Although noise may be innocuous in many vocational environments, there is a growing concern in industry that it can reach hazardous levels when amplified by hearing aids.
This study examined the daily noise exposures associated with hearing aid use in industry.
This was done by both laboratory and site measurements in which hearing aids were coupled to the microphone of an integrating sound level meter or dosimeter.
The former method involved the use of recorded railroad and manufacturing noise and a Bruel and Kjaer 4128 Head and Torso simulator.
In the latter procedure, a worker wore one of three hearing aids coupled to a dosimeter during 8-hour shifts in a manufacturing plant.
Both methods demonstrated that even when amplified by mild-gain hearing aids, noise exposures rose from time-weighted averages near 80 dBA to well above the OSHA maximum of 90 dBA.
The OSHA maximum was also exceeded when moderate and high gain instruments were worn in non-occupational listening environments.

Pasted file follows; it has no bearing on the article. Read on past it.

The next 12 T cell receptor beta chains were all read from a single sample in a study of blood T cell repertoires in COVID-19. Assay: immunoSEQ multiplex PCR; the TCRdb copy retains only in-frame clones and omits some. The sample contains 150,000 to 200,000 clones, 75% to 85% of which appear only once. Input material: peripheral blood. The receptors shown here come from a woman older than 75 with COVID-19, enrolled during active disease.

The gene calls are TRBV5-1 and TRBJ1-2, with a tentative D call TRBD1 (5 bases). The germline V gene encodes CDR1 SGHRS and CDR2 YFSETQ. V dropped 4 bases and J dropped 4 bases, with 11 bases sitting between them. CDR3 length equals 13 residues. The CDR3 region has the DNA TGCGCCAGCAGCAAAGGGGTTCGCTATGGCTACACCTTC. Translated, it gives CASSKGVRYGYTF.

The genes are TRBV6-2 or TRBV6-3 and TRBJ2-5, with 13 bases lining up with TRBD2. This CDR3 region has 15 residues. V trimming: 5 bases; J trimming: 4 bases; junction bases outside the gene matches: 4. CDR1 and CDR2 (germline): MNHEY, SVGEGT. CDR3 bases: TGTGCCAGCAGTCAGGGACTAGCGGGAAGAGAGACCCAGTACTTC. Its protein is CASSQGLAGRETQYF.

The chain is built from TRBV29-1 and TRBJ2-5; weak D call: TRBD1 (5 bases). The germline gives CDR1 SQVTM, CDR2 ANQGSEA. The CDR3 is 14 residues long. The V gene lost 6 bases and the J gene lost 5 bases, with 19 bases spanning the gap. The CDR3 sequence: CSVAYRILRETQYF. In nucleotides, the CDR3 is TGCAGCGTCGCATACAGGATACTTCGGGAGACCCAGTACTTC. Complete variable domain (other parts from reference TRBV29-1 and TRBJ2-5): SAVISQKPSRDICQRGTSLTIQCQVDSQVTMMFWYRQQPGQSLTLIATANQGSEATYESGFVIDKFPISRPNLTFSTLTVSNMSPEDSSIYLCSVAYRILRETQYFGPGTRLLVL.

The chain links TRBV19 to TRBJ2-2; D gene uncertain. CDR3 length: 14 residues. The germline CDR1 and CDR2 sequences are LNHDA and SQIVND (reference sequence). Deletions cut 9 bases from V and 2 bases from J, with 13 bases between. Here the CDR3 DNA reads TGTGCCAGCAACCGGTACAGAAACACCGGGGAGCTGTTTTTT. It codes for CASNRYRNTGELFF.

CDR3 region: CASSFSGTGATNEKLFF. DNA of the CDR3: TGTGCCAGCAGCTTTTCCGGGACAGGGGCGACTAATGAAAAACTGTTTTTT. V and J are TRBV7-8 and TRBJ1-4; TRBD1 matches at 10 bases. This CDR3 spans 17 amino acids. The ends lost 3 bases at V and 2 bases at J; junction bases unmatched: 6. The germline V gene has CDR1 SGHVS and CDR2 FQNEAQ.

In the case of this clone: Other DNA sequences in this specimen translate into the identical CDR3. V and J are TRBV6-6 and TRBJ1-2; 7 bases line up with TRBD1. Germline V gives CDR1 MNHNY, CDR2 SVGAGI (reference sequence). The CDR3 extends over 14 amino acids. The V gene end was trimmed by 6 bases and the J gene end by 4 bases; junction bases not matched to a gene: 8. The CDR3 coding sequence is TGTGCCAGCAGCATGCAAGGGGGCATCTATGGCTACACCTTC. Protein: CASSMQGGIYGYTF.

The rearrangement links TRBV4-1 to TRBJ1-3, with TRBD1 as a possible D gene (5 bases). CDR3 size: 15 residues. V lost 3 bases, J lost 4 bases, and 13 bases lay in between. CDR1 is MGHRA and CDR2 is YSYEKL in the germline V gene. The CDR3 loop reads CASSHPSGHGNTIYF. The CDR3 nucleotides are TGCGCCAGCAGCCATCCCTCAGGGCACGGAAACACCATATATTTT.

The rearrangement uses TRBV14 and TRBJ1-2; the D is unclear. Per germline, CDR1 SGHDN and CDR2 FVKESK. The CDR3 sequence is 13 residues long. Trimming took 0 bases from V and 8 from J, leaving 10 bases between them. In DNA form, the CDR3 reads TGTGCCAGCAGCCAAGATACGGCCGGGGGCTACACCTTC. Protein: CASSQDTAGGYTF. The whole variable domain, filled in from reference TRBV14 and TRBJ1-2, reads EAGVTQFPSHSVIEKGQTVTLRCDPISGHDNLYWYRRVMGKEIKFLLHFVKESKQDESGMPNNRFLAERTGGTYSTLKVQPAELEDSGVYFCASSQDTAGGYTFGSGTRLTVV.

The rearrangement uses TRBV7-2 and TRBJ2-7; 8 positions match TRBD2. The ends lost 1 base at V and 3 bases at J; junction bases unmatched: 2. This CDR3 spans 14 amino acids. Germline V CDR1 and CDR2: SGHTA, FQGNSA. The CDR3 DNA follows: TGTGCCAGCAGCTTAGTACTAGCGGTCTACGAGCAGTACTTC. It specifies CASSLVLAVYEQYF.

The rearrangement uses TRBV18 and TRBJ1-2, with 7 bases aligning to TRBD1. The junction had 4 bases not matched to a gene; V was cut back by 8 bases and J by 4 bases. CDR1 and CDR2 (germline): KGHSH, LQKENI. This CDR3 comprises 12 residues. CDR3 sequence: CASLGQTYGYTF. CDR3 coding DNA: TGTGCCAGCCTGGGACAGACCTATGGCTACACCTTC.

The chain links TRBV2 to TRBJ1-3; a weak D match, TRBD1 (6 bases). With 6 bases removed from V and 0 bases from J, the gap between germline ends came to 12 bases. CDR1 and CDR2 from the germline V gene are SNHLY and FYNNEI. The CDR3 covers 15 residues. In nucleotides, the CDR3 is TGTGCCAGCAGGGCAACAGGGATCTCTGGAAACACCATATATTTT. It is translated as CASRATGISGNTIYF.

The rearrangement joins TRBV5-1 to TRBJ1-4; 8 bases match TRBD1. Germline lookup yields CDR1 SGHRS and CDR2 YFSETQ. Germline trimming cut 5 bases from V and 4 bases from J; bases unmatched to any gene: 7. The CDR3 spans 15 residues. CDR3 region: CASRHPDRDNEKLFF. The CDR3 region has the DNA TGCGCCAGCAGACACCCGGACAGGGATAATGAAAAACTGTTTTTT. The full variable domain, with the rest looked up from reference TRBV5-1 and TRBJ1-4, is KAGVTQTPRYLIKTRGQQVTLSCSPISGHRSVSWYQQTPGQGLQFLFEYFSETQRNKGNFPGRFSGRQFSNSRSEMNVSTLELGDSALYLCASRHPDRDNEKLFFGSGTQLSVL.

The results suggest that current OSHA regulations that limit noise exposure in sound field are inappropriate for hearing aid users.
Mots-clés Pascal : Prothèse, Audition, Appareillage, Industrie, Exposition professionnelle, Bruit, Amplification, Bruit ambiant, Risque, Norme, Surdité, Homme, Médecine travail, Oreille pathologie, ORL pathologie
Mots-clés Pascal anglais : Prosthesis, Hearing, Instrumentation, Industry, Occupational exposure, Noise, Amplification, Ambient noise, Risk, Standards, Hearing loss, Human, Occupational medicine, Ear disease, ENT disease
Notice produite par :
Inist-CNRS - Institut de l'Information Scientifique et Technique
Cote : 96-0228719
Code Inist : 002B30B01B. Création : 199608.